Naomi Klein’s “Doppelganger” – Dystopia Without an Exit Strategy
A book review by Barry Weisleder - Naomi Klein, a social democrat in Canada who claims to be anti-capitalist, complains obsessively that she is often being confused with Naomi Wolf, a former liberal feminist who has joined the populist, pro-Trump right wing.
So what, you say?
Well, Klein maintains in “Doppelganger, A Trip into the Mirror World” (Knopf Canada, Toronto 2023, 399 pages) that deliberate identity confusion, at least in the realm of social media, is symptomatic of a huge calamity that threatens nothing less than the triumph of fascism. Giant, private corporations, abetted by Artificial Intelligence and various marketing tools, are twisting and perverting progressive social causes into a semblance of their opposites. They are creating a Mirror World in which each of us is shadowed by an evil twin, a dastardly double, a doppelganger, which nullifies anything good one might seek to do.
Twisting and confusion exacerbate a deeper societal problem — deeper than the surveillance of everyone via cell phone mega-data collection, and more widespread than anti-vax misinformation, dissected in detail in chapter 2. It is exemplified by how the “Far-Right Meets the Far-Out”, examined with penetrating insight into how back-to-the-soil radical individualism intersects with extreme “free market” libertarians. The truckers’ Convoy that paralyzed Ottawa and several U.S. border crossings last January-February is examined as a festival of middle class angst that targeted medical science rather than decades of cuts to health services.
Klein points powerfully to the crisis of late capitalism with its economic and environmental disasters, its serial pandemics and forever wars. She shows that, systemically, it leaves many people stranded between better and worse, and ultimately between reform and revolution. Sadly, she does not stress the gross inadequacy, as an institution, of the current working class leadership. (Her partner Avi Lewis ran for the labour-based New Democratic Party in the 2021 federal election.) Klein explains that masses of the alienated and discontented are ripe for the picking by ultra-right wing demagogues and bully authoritarians. From this malaise, arch-conservatives offer an exit portal, however false.
Naomi Klein’s prescription, when she takes a break from restorative self-promotion, is to seek an alternative to “capitalism…which lights up our most uncaring and competitive parts and is failing us on every front that matters.” How to find that alternative? “Look for the roads not taken.”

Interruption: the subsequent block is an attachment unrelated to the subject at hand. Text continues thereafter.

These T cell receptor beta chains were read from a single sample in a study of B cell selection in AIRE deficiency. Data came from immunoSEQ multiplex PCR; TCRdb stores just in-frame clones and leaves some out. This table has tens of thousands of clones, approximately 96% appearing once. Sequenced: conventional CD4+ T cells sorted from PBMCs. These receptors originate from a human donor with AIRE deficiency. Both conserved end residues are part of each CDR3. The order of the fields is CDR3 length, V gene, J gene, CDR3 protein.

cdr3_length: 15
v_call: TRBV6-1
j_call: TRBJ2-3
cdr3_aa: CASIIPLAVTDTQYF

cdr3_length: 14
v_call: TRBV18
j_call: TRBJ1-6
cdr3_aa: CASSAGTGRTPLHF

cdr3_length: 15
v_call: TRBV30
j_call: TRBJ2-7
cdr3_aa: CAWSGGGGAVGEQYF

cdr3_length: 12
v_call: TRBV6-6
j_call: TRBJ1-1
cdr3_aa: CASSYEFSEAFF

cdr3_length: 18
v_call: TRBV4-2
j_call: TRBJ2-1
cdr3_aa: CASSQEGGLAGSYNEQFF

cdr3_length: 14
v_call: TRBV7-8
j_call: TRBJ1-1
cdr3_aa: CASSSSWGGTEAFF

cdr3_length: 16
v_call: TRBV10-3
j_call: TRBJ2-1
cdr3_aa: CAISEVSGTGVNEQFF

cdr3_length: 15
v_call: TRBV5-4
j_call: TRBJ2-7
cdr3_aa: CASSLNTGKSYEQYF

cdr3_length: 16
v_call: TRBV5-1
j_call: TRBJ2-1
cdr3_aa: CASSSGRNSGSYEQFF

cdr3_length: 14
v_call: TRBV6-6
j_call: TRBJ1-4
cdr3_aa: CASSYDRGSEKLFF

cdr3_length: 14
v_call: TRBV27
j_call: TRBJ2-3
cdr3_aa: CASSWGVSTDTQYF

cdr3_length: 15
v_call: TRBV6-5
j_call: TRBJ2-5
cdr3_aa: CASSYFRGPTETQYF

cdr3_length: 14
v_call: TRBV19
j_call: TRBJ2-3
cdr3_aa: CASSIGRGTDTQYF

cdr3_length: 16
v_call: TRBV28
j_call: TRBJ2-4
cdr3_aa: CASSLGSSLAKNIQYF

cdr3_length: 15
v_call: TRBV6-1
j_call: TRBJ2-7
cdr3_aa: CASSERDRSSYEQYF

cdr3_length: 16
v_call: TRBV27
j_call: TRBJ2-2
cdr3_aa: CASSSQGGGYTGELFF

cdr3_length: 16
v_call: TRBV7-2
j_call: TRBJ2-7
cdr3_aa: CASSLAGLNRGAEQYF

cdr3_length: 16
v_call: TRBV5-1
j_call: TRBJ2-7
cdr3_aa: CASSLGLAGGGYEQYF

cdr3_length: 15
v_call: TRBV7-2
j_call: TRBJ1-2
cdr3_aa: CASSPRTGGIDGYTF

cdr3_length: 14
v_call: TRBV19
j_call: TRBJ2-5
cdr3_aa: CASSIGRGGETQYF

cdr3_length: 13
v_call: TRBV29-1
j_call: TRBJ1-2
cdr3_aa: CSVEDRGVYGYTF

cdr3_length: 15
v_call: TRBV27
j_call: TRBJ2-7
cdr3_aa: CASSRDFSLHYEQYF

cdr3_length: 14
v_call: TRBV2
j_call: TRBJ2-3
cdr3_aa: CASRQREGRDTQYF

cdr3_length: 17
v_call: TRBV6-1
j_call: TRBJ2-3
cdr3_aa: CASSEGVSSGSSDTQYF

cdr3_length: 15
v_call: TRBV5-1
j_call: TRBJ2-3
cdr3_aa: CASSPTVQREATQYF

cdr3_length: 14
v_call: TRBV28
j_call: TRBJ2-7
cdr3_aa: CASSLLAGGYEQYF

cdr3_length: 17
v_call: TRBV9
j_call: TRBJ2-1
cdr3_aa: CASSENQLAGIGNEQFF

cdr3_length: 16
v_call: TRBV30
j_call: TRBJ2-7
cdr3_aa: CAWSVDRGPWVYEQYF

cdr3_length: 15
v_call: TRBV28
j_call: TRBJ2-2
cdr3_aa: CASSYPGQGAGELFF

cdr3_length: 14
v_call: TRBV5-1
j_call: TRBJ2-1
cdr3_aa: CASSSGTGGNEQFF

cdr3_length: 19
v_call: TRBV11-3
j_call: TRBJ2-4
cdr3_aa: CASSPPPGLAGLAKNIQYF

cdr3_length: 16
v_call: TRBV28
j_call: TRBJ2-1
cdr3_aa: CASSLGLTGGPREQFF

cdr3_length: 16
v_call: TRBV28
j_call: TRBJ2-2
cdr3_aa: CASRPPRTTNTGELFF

But she does the opposite. Klein holds up failed roads. She promotes the reformist Jewish Labor Bund, which a century ago separated Jewish workers from the staunchly internationalist Bolshevik Party and the Russian Revolution that shook the world. She extols Red Vienna, with its exemplary social housing, health and childcare facilities under the municipal administration of the Social Democratic Workers’ Party of Austria, until fascists seized control in 1934.
Socialism in one ethnicity, or in one city, is impossible. Even workers’ political control cannot prevail for very long, if isolated. The Paris Commune of 1871, and many general strike experiences since then, tell the tale.
Klein in “Doppelganger” demonstrates a fluency with the literature of revolutionary Marxism, quoting Leon Trotsky, Abram Leon, the Trotskyist author of The Jewish Question, Rosa Luxemburg, and the venerable Marx. But she does not present, much less incorporate their strategy for world revolution, centered on the construction of a global, mass revolutionary workers’ party. Even when it comes to Zionism and its offspring colonial-settler state, which Klein rightly deplores, she does not adopt the call for a Democratic, Secular Palestine, from the river to the sea. It is not enough for her to say that Israel “has long been enlisted by the United States to act as a kind of subcontracted military base in the region” — without insisting on the need to dismantle that state.
“Doppelganger” is very well written, stocked with an abundance of artful metaphors and similes. I particularly chuckled over a verb that Klein newly coined, “pipiked” — a Yiddishism that describes how something important is trivialized. Truth is pipiked by the lies and the liars that dominate the Mirror World.
In “No Logo”, “The Shock Doctrine” and “This Changes Everything”, Naomi Klein lifted the curtain behind which corporate capitalism profits enormously from false advertising, natural and human-caused disasters, and catastrophic climate change.
She even names the system at the root of it all. Unfortunately, still absent is her presentation of a strategy that is equal to the ultimate challenges now facing humanity.
Barry Weisleder is the Federal Secretary of Socialist Action Canada/Ligue pour L’Action Socialiste